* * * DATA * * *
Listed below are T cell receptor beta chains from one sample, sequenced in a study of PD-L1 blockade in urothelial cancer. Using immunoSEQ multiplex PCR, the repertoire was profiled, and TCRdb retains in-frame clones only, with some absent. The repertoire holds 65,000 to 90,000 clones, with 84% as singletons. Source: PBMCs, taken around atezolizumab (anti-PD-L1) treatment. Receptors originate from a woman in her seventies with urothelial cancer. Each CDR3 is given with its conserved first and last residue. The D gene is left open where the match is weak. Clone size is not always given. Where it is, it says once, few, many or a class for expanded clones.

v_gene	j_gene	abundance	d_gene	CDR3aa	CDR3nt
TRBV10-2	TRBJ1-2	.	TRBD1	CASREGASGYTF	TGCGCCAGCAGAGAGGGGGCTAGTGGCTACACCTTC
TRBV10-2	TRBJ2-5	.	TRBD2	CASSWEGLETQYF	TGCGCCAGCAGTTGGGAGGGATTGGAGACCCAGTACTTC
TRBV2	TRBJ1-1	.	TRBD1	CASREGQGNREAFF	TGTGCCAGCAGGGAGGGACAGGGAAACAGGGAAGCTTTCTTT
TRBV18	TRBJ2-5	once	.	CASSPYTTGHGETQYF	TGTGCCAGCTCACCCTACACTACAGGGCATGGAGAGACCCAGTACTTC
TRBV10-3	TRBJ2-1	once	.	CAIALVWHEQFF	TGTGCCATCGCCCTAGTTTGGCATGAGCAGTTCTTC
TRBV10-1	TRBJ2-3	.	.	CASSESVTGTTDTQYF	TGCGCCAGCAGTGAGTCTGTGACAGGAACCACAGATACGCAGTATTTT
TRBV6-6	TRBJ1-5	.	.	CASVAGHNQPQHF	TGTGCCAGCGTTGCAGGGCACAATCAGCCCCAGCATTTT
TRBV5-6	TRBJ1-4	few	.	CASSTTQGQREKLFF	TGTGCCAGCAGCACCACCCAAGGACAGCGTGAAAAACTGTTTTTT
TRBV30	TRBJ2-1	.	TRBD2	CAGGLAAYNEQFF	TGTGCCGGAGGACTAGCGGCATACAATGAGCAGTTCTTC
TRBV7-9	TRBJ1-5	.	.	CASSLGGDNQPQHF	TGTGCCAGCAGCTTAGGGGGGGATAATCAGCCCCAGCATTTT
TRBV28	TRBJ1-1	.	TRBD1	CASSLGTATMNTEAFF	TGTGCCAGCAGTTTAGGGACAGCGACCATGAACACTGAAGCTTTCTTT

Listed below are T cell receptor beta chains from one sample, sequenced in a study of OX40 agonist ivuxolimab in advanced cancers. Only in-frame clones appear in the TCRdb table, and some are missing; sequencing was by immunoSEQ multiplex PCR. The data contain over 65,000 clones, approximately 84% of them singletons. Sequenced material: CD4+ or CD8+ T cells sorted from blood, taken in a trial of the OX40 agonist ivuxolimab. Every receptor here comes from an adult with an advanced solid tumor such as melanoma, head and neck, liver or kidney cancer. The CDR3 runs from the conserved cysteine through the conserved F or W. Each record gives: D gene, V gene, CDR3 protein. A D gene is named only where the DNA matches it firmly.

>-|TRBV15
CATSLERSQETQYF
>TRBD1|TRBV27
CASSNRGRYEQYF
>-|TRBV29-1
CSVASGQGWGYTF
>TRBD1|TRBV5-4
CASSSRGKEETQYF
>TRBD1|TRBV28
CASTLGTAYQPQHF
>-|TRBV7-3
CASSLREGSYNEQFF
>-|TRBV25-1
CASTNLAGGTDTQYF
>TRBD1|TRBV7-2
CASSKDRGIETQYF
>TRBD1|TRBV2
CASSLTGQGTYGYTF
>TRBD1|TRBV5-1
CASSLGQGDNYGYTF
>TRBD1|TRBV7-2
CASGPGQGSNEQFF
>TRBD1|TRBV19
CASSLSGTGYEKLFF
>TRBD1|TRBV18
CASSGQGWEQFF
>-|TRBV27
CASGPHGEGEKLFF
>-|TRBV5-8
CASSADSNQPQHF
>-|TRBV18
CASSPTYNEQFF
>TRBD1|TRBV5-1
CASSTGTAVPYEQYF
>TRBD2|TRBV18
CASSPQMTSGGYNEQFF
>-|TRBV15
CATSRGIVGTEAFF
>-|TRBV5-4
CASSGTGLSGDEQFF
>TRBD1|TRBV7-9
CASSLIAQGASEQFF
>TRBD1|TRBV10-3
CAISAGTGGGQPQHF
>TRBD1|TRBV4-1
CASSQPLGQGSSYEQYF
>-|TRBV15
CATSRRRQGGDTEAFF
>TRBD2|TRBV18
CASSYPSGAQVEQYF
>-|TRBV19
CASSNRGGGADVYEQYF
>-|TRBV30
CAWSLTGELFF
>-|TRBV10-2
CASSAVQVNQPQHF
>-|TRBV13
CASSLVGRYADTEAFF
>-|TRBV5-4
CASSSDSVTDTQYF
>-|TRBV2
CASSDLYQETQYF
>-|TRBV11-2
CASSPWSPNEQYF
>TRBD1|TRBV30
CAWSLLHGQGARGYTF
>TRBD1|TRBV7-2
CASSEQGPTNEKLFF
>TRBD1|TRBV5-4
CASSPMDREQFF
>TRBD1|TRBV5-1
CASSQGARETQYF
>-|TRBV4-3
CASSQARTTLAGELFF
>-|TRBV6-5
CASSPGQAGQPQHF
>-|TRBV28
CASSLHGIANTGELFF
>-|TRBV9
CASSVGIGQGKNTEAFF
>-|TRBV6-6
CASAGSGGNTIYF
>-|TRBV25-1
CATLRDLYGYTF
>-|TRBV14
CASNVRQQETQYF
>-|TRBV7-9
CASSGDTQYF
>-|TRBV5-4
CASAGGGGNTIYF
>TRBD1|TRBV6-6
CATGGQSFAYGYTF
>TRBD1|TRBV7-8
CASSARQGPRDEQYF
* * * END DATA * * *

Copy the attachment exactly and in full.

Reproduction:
Listed below are T cell receptor beta chains from one sample, sequenced in a study of PD-L1 blockade in urothelial cancer. Using immunoSEQ multiplex PCR, the repertoire was profiled, and TCRdb retains in-frame clones only, with some absent. The repertoire holds 65,000 to 90,000 clones, with 84% as singletons. Source: PBMCs, taken around atezolizumab (anti-PD-L1) treatment. Receptors originate from a woman in her seventies with urothelial cancer. Each CDR3 is given with its conserved first and last residue. The D gene is left open where the match is weak. Clone size is not always given. Where it is, it says once, few, many or a class for expanded clones.

v_gene	j_gene	abundance	d_gene	CDR3aa	CDR3nt
TRBV10-2	TRBJ1-2	.	TRBD1	CASREGASGYTF	TGCGCCAGCAGAGAGGGGGCTAGTGGCTACACCTTC
TRBV10-2	TRBJ2-5	.	TRBD2	CASSWEGLETQYF	TGCGCCAGCAGTTGGGAGGGATTGGAGACCCAGTACTTC
TRBV2	TRBJ1-1	.	TRBD1	CASREGQGNREAFF	TGTGCCAGCAGGGAGGGACAGGGAAACAGGGAAGCTTTCTTT
TRBV18	TRBJ2-5	once	.	CASSPYTTGHGETQYF	TGTGCCAGCTCACCCTACACTACAGGGCATGGAGAGACCCAGTACTTC
TRBV10-3	TRBJ2-1	once	.	CAIALVWHEQFF	TGTGCCATCGCCCTAGTTTGGCATGAGCAGTTCTTC
TRBV10-1	TRBJ2-3	.	.	CASSESVTGTTDTQYF	TGCGCCAGCAGTGAGTCTGTGACAGGAACCACAGATACGCAGTATTTT
TRBV6-6	TRBJ1-5	.	.	CASVAGHNQPQHF	TGTGCCAGCGTTGCAGGGCACAATCAGCCCCAGCATTTT
TRBV5-6	TRBJ1-4	few	.	CASSTTQGQREKLFF	TGTGCCAGCAGCACCACCCAAGGACAGCGTGAAAAACTGTTTTTT
TRBV30	TRBJ2-1	.	TRBD2	CAGGLAAYNEQFF	TGTGCCGGAGGACTAGCGGCATACAATGAGCAGTTCTTC
TRBV7-9	TRBJ1-5	.	.	CASSLGGDNQPQHF	TGTGCCAGCAGCTTAGGGGGGGATAATCAGCCCCAGCATTTT
TRBV28	TRBJ1-1	.	TRBD1	CASSLGTATMNTEAFF	TGTGCCAGCAGTTTAGGGACAGCGACCATGAACACTGAAGCTTTCTTT

Listed below are T cell receptor beta chains from one sample, sequenced in a study of OX40 agonist ivuxolimab in advanced cancers. Only in-frame clones appear in the TCRdb table, and some are missing; sequencing was by immunoSEQ multiplex PCR. The data contain over 65,000 clones, approximately 84% of them singletons. Sequenced material: CD4+ or CD8+ T cells sorted from blood, taken in a trial of the OX40 agonist ivuxolimab. Every receptor here comes from an adult with an advanced solid tumor such as melanoma, head and neck, liver or kidney cancer. The CDR3 runs from the conserved cysteine through the conserved F or W. Each record gives: D gene, V gene, CDR3 protein. A D gene is named only where the DNA matches it firmly.

>-|TRBV15
CATSLERSQETQYF
>TRBD1|TRBV27
CASSNRGRYEQYF
>-|TRBV29-1
CSVASGQGWGYTF
>TRBD1|TRBV5-4
CASSSRGKEETQYF
>TRBD1|TRBV28
CASTLGTAYQPQHF
>-|TRBV7-3
CASSLREGSYNEQFF
>-|TRBV25-1
CASTNLAGGTDTQYF
>TRBD1|TRBV7-2
CASSKDRGIETQYF
>TRBD1|TRBV2
CASSLTGQGTYGYTF
>TRBD1|TRBV5-1
CASSLGQGDNYGYTF
>TRBD1|TRBV7-2
CASGPGQGSNEQFF
>TRBD1|TRBV19
CASSLSGTGYEKLFF
>TRBD1|TRBV18
CASSGQGWEQFF
>-|TRBV27
CASGPHGEGEKLFF
>-|TRBV5-8
CASSADSNQPQHF
>-|TRBV18
CASSPTYNEQFF
>TRBD1|TRBV5-1
CASSTGTAVPYEQYF
>TRBD2|TRBV18
CASSPQMTSGGYNEQFF
>-|TRBV15
CATSRGIVGTEAFF
>-|TRBV5-4
CASSGTGLSGDEQFF
>TRBD1|TRBV7-9
CASSLIAQGASEQFF
>TRBD1|TRBV10-3
CAISAGTGGGQPQHF
>TRBD1|TRBV4-1
CASSQPLGQGSSYEQYF
>-|TRBV15
CATSRRRQGGDTEAFF
>TRBD2|TRBV18
CASSYPSGAQVEQYF
>-|TRBV19
CASSNRGGGADVYEQYF
>-|TRBV30
CAWSLTGELFF
>-|TRBV10-2
CASSAVQVNQPQHF
>-|TRBV13
CASSLVGRYADTEAFF
>-|TRBV5-4
CASSSDSVTDTQYF
>-|TRBV2
CASSDLYQETQYF
>-|TRBV11-2
CASSPWSPNEQYF
>TRBD1|TRBV30
CAWSLLHGQGARGYTF
>TRBD1|TRBV7-2
CASSEQGPTNEKLFF
>TRBD1|TRBV5-4
CASSPMDREQFF
>TRBD1|TRBV5-1
CASSQGARETQYF
>-|TRBV4-3
CASSQARTTLAGELFF
>-|TRBV6-5
CASSPGQAGQPQHF
>-|TRBV28
CASSLHGIANTGELFF
>-|TRBV9
CASSVGIGQGKNTEAFF
>-|TRBV6-6
CASAGSGGNTIYF
>-|TRBV25-1
CATLRDLYGYTF
>-|TRBV14
CASNVRQQETQYF
>-|TRBV7-9
CASSGDTQYF
>-|TRBV5-4
CASAGGGGNTIYF
>TRBD1|TRBV6-6
CATGGQSFAYGYTF
>TRBD1|TRBV7-8
CASSARQGPRDEQYF